Sunday, January 5, 2020

What did Donald Trump do today?

He found an interesting way to get the United States out of the "endless war" in Iraq.

Trump ended the seventeen-day Florida segment of his holiday vacation today, although not before getting in one visit to the golf course (his thirteenth of the trip). He has observed what, for Trump, is an eerie radio silence today, tweeting only once before 7 p.m. and avoiding reporters in a situation where he normally tries to find a camera. 

The reason for the reticence is probably that he managed to lose Iraq and Iran on the same day.

Trump's assassination of the Iranian military leader Qassim Soleimani took place on Iraqi soil. Soleimani had been visiting the anti-ISIS militias that Iran had supported in recent years. Today, the Iraqi parliament—which until now had welcomed American troops—voted to expel them. It is a stunning rejection by a democratically elected government that the United States essentially founded, even as Trump administration officials begged Iraqi legislators not to go through with it.

The vote, taken by under interim leadership, is not legally binding until it's ratified by a permanent government. But as the State Department announced today, the deteriorating relationship with the formerly friendly Iraqi government has forced the United States to abandon its own anti-ISIS partnerships in the country.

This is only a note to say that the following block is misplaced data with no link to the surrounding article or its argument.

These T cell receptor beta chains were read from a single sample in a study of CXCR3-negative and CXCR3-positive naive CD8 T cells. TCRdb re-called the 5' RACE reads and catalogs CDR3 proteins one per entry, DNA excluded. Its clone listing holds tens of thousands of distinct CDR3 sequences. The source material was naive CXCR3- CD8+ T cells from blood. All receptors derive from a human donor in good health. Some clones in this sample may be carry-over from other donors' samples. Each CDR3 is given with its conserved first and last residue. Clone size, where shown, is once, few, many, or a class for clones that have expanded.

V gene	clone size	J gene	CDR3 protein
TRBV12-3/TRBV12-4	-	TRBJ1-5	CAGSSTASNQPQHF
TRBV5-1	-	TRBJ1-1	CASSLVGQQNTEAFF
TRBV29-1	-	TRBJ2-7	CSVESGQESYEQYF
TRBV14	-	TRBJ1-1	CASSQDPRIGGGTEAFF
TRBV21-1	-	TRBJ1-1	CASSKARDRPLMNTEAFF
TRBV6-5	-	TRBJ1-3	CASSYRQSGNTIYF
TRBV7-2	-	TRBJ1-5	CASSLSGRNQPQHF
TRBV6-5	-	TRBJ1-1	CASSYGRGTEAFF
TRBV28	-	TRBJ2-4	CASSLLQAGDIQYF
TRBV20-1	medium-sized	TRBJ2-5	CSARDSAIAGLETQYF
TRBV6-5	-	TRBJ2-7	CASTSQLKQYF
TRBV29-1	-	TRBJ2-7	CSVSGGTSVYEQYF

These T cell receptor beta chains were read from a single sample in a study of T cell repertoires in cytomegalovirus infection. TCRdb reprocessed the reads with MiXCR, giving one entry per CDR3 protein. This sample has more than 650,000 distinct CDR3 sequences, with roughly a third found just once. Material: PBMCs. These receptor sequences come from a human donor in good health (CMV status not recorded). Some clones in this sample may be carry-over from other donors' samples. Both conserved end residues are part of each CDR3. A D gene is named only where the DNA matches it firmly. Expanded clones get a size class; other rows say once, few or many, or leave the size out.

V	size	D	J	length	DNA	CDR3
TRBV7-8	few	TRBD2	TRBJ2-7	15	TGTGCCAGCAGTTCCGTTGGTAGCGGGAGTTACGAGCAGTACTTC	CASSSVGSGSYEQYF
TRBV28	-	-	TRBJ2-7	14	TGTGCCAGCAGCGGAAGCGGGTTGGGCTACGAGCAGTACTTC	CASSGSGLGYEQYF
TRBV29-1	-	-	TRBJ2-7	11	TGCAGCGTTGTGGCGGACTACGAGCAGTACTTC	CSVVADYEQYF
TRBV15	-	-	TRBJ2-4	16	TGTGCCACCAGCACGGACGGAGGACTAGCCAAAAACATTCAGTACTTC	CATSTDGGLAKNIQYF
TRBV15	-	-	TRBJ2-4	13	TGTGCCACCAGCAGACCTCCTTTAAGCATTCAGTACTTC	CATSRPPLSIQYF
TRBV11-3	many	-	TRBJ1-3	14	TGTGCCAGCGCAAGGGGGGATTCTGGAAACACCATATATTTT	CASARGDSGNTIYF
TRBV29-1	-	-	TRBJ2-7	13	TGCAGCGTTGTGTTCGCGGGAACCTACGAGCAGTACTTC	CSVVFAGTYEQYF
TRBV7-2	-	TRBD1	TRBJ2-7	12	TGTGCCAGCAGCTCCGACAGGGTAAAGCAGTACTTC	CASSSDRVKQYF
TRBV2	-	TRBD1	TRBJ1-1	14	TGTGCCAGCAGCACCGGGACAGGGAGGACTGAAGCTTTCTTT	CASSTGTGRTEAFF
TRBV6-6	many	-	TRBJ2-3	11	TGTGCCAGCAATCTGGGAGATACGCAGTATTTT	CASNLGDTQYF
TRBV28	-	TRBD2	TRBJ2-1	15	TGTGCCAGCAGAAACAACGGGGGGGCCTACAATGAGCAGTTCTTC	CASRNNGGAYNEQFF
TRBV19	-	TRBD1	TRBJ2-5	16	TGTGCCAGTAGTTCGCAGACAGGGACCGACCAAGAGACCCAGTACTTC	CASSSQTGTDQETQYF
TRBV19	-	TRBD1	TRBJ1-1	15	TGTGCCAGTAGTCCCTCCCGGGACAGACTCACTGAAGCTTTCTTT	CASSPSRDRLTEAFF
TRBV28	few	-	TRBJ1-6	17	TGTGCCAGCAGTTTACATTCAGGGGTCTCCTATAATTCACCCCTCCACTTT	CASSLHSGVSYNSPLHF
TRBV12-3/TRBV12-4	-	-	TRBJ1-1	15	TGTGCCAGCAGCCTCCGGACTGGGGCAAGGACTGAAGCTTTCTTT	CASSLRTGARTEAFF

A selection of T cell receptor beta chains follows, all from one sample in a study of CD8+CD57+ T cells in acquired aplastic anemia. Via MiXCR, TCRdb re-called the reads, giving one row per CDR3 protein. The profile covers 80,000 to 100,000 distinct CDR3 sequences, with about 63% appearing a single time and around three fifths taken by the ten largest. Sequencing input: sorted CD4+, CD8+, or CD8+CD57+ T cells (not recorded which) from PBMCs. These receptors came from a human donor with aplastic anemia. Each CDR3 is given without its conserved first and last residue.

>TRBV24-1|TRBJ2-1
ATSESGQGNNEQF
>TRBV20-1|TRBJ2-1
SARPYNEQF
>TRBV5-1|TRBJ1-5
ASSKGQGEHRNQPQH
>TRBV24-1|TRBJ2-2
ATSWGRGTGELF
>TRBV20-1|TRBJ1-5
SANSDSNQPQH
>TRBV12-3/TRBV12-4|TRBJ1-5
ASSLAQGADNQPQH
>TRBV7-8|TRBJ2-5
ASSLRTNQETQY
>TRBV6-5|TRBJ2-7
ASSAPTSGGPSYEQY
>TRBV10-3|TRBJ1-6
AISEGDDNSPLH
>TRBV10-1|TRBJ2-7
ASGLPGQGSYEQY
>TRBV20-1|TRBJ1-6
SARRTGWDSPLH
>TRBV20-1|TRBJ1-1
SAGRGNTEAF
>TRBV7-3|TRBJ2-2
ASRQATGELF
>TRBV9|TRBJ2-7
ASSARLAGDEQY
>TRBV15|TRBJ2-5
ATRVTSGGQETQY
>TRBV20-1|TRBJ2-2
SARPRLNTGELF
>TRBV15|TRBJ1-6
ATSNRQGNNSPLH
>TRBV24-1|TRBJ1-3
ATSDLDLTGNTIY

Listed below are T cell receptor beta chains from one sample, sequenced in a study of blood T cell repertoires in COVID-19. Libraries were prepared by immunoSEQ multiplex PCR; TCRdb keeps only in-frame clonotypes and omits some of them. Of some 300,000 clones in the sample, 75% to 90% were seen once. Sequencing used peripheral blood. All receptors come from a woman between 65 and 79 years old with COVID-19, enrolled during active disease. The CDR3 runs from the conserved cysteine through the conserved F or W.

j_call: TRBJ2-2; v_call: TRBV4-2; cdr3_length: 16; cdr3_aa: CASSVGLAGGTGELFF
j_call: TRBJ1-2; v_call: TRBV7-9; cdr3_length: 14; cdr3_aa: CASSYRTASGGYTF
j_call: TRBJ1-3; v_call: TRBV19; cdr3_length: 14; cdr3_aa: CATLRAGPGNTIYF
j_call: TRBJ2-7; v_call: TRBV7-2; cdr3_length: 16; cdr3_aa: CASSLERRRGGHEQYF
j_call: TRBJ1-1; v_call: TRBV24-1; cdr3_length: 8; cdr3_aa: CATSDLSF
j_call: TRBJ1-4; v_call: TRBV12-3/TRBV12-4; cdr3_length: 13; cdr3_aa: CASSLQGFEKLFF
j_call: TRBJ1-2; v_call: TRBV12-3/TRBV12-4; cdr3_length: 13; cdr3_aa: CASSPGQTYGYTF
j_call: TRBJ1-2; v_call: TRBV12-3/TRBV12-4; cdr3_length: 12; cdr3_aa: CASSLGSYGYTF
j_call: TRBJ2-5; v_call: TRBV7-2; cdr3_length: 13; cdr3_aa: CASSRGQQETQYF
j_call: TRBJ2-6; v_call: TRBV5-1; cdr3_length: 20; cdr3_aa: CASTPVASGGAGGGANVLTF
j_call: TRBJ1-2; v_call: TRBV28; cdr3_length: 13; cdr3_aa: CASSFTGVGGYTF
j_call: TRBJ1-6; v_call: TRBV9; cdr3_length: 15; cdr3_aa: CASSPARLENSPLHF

Asked about the vote on the way back to Washington, Trump responded with a threat to impose sanctions "like they've never seen before ever" on Iraq. Again, Iraq's government was (at least until today) a strategic ally of the United States.

Also today, Iran announced it would no longer restrict the amount of enriched uranium—which can be used to make nuclear weapons—that it would produce. Under the 2015 deal brokered between the United States, Iran, and five other countries, Iran was abiding by strict limits on the amount and type of nuclear fuel it was producing. Even after Trump yanked the United States out of the agreement in 2018 and reimposed economic sanctions—gaining nothing but the ability to say he had done so, and threatening America's closest military allies for not following suit—Iran continued to comply. 

So what?

  • It's bad to give an enemy nation an excuse to develop nuclear weapons.
  • When voters heard Trump say he wanted to pull the United States out of "endless wars," they probably didn't think he meant by having a formerly friendly government kick us out.